One of the most important factors in the success of glaucoma treatment is an ability to detect the disease before it has damaged ocular structures that result in damaged vision. Of equal importance is access to an intervention that introduces minimal risk while yielding definitive benefit at a time when vision and the health of the eye are not immediately threatened. It would appear that the combined use of PERG testing to detect early glaucoma indicators and SLT to improve aqueous outflow represents a mechanism that delivers on the promise of early diagnosis and treatment.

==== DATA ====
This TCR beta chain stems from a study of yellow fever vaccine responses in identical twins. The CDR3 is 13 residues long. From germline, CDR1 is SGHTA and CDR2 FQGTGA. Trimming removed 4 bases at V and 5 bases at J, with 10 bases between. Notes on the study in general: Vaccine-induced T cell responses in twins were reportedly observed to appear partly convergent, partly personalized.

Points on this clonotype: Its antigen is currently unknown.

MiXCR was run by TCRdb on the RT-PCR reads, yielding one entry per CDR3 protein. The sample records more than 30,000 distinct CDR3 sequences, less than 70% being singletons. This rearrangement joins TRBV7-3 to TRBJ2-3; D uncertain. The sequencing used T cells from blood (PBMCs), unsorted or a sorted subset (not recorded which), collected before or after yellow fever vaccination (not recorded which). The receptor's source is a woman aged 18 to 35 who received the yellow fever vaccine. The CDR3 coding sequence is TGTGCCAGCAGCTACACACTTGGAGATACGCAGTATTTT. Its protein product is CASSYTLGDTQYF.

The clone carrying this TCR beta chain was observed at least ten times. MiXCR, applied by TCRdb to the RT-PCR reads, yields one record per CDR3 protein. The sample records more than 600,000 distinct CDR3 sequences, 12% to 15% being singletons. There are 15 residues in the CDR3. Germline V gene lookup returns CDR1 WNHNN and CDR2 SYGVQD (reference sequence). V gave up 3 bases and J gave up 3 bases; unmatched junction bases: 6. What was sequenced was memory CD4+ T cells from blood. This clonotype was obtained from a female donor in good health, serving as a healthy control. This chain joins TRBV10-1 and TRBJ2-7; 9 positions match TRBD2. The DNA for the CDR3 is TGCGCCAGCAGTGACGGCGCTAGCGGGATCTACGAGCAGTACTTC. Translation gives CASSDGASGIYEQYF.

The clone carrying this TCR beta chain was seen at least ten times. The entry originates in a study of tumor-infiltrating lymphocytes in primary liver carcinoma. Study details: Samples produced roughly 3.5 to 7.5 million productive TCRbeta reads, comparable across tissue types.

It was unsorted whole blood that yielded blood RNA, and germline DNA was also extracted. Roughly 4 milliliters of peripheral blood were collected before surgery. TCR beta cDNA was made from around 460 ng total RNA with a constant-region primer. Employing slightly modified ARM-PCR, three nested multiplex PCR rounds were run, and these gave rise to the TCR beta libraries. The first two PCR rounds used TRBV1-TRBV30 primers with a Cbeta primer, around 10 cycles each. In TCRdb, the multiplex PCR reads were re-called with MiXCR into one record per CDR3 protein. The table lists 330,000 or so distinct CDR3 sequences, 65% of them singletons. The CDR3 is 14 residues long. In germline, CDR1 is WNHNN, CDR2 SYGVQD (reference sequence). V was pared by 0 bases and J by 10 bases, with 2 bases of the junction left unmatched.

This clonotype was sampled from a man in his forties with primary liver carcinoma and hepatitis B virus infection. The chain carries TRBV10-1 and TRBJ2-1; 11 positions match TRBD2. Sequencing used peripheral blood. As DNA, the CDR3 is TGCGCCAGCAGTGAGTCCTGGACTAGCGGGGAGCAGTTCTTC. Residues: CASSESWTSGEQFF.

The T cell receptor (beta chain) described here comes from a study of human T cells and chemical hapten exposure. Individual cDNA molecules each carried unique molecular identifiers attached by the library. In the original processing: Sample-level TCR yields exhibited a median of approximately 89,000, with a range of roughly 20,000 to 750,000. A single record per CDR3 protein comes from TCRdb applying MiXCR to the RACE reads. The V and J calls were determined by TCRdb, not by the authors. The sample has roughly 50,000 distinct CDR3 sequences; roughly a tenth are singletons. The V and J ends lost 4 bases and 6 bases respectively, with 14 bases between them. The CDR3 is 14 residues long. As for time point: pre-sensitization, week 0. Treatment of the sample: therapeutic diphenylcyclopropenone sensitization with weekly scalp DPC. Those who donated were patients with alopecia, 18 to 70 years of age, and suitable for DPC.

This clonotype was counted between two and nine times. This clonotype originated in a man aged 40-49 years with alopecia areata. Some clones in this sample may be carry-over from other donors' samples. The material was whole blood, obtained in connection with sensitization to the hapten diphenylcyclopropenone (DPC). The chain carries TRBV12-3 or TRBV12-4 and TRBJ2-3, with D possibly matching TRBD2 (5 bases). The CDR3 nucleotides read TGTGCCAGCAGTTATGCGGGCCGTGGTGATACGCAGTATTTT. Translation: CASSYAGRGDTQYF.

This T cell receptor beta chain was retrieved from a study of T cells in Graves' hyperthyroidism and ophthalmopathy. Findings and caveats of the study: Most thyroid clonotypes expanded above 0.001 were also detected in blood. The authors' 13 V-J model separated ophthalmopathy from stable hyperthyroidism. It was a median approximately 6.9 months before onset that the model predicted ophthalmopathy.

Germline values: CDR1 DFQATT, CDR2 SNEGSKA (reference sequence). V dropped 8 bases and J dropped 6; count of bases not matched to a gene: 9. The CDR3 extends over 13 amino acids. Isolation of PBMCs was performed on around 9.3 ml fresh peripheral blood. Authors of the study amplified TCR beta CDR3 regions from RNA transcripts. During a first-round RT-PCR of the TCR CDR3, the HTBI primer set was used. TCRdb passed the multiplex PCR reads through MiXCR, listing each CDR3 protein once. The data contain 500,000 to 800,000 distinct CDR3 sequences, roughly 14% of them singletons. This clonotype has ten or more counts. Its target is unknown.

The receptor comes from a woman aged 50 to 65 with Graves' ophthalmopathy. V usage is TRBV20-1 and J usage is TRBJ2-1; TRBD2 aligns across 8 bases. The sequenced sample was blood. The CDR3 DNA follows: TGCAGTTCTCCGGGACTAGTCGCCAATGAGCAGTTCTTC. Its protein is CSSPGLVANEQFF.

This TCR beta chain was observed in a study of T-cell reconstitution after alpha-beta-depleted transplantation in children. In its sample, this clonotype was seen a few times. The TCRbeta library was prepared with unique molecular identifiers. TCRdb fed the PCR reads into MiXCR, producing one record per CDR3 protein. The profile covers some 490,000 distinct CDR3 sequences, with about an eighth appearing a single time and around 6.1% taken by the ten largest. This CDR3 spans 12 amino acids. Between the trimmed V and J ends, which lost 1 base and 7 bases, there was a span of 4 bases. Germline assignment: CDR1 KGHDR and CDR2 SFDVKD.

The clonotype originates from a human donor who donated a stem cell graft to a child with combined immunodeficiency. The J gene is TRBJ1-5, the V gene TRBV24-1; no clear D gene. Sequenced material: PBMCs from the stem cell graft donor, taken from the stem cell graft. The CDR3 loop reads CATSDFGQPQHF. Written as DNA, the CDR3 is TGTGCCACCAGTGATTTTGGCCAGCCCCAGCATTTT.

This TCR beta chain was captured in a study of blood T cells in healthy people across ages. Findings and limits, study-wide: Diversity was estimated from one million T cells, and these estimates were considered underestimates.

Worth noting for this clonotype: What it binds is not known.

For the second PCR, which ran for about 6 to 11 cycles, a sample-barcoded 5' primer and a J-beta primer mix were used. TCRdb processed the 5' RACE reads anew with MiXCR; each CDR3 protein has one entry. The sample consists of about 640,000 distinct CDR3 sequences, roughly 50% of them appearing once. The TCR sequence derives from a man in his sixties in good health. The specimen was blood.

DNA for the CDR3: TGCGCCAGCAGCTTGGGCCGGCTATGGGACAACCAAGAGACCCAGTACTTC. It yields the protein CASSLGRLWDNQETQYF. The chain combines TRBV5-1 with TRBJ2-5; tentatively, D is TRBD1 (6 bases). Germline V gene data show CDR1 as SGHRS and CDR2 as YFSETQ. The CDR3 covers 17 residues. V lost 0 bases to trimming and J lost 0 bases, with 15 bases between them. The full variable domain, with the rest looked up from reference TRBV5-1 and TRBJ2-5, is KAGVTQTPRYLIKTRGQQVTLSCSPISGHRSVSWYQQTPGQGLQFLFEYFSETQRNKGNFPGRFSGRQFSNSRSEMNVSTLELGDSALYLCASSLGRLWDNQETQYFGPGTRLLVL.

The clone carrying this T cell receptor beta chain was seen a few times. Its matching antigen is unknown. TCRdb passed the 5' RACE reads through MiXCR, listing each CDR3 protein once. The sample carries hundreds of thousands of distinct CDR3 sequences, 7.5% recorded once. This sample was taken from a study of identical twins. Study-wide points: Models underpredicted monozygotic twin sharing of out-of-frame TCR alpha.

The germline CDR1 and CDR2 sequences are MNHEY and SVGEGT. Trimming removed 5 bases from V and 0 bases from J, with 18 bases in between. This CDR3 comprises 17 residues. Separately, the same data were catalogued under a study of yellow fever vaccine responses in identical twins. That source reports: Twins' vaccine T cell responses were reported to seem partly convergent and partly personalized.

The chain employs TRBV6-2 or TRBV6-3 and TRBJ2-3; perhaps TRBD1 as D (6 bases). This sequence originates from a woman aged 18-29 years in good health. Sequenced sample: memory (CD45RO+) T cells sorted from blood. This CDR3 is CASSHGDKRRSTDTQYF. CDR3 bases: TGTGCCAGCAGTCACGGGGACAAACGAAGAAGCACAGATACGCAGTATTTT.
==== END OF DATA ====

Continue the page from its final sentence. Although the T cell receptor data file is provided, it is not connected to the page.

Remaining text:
The case noted above demonstrates some important principles. Importantly, it shows it is feasible to detect and treat very early indicators of glaucoma. In this case, the drop in IOP suggests a successful SLT application, which was correlated with improvements in PERG signal.
Certainly, longer-term follow up is required to demonstrate a durable effect; however, the improvement in functionality in the retinal ganglion cell layer, shown by change in PERG signal, offers promise that treatment prolonged progression of the patient’s glaucoma.
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